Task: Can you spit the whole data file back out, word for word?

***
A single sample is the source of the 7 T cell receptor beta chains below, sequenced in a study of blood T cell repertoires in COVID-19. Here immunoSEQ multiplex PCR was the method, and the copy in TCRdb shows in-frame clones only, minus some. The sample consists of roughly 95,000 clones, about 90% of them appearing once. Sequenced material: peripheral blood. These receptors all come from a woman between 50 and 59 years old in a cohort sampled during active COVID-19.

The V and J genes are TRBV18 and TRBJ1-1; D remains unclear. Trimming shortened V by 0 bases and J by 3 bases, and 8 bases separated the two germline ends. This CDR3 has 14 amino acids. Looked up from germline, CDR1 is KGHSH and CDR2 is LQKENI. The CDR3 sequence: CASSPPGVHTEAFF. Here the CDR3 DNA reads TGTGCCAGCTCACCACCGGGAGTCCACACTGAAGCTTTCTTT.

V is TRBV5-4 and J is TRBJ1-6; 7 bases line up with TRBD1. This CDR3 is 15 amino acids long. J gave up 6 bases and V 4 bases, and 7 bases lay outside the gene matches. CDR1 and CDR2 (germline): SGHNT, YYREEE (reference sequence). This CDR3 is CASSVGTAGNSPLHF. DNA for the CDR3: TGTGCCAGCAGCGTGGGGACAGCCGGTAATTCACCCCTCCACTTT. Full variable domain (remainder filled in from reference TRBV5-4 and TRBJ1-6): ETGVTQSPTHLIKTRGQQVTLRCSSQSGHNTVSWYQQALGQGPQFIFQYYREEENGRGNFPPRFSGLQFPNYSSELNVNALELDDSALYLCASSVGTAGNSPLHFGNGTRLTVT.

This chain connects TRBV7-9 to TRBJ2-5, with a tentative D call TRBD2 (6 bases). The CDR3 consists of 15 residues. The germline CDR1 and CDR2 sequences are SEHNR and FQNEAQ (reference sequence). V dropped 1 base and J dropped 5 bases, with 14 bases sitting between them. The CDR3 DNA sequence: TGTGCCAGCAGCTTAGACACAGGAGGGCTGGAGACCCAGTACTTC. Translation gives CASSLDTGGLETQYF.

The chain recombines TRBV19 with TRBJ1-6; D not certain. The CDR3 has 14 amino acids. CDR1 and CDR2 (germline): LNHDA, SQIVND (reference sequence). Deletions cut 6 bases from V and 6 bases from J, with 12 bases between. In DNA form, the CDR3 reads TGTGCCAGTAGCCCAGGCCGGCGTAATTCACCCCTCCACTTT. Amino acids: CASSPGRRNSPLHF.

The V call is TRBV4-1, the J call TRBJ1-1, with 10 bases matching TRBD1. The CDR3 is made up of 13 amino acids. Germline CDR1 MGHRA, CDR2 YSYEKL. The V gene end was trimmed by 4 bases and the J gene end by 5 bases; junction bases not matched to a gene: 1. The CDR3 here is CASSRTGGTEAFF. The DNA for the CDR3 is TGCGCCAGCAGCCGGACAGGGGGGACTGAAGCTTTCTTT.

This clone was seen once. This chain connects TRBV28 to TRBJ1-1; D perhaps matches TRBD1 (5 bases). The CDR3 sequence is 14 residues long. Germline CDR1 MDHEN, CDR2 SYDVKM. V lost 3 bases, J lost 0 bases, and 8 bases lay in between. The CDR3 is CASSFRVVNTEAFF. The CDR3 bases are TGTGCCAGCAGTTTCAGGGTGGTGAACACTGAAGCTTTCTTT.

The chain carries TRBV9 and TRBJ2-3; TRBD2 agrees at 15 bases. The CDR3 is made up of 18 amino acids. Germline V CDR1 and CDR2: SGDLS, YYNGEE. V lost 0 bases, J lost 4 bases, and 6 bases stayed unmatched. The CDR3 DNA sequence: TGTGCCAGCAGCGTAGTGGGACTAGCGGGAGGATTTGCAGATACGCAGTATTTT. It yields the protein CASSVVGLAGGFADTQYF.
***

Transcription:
A single sample is the source of the 7 T cell receptor beta chains below, sequenced in a study of blood T cell repertoires in COVID-19. Here immunoSEQ multiplex PCR was the method, and the copy in TCRdb shows in-frame clones only, minus some. The sample consists of roughly 95,000 clones, about 90% of them appearing once. Sequenced material: peripheral blood. These receptors all come from a woman between 50 and 59 years old in a cohort sampled during active COVID-19.

The V and J genes are TRBV18 and TRBJ1-1; D remains unclear. Trimming shortened V by 0 bases and J by 3 bases, and 8 bases separated the two germline ends. This CDR3 has 14 amino acids. Looked up from germline, CDR1 is KGHSH and CDR2 is LQKENI. The CDR3 sequence: CASSPPGVHTEAFF. Here the CDR3 DNA reads TGTGCCAGCTCACCACCGGGAGTCCACACTGAAGCTTTCTTT.

V is TRBV5-4 and J is TRBJ1-6; 7 bases line up with TRBD1. This CDR3 is 15 amino acids long. J gave up 6 bases and V 4 bases, and 7 bases lay outside the gene matches. CDR1 and CDR2 (germline): SGHNT, YYREEE (reference sequence). This CDR3 is CASSVGTAGNSPLHF. DNA for the CDR3: TGTGCCAGCAGCGTGGGGACAGCCGGTAATTCACCCCTCCACTTT. Full variable domain (remainder filled in from reference TRBV5-4 and TRBJ1-6): ETGVTQSPTHLIKTRGQQVTLRCSSQSGHNTVSWYQQALGQGPQFIFQYYREEENGRGNFPPRFSGLQFPNYSSELNVNALELDDSALYLCASSVGTAGNSPLHFGNGTRLTVT.

This chain connects TRBV7-9 to TRBJ2-5, with a tentative D call TRBD2 (6 bases). The CDR3 consists of 15 residues. The germline CDR1 and CDR2 sequences are SEHNR and FQNEAQ (reference sequence). V dropped 1 base and J dropped 5 bases, with 14 bases sitting between them. The CDR3 DNA sequence: TGTGCCAGCAGCTTAGACACAGGAGGGCTGGAGACCCAGTACTTC. Translation gives CASSLDTGGLETQYF.

The chain recombines TRBV19 with TRBJ1-6; D not certain. The CDR3 has 14 amino acids. CDR1 and CDR2 (germline): LNHDA, SQIVND (reference sequence). Deletions cut 6 bases from V and 6 bases from J, with 12 bases between. In DNA form, the CDR3 reads TGTGCCAGTAGCCCAGGCCGGCGTAATTCACCCCTCCACTTT. Amino acids: CASSPGRRNSPLHF.

The V call is TRBV4-1, the J call TRBJ1-1, with 10 bases matching TRBD1. The CDR3 is made up of 13 amino acids. Germline CDR1 MGHRA, CDR2 YSYEKL. The V gene end was trimmed by 4 bases and the J gene end by 5 bases; junction bases not matched to a gene: 1. The CDR3 here is CASSRTGGTEAFF. The DNA for the CDR3 is TGCGCCAGCAGCCGGACAGGGGGGACTGAAGCTTTCTTT.

This clone was seen once. This chain connects TRBV28 to TRBJ1-1; D perhaps matches TRBD1 (5 bases). The CDR3 sequence is 14 residues long. Germline CDR1 MDHEN, CDR2 SYDVKM. V lost 3 bases, J lost 0 bases, and 8 bases lay in between. The CDR3 is CASSFRVVNTEAFF. The CDR3 bases are TGTGCCAGCAGTTTCAGGGTGGTGAACACTGAAGCTTTCTTT.

The chain carries TRBV9 and TRBJ2-3; TRBD2 agrees at 15 bases. The CDR3 is made up of 18 amino acids. Germline V CDR1 and CDR2: SGDLS, YYNGEE. V lost 0 bases, J lost 4 bases, and 6 bases stayed unmatched. The CDR3 DNA sequence: TGTGCCAGCAGCGTAGTGGGACTAGCGGGAGGATTTGCAGATACGCAGTATTTT. It yields the protein CASSVVGLAGGFADTQYF.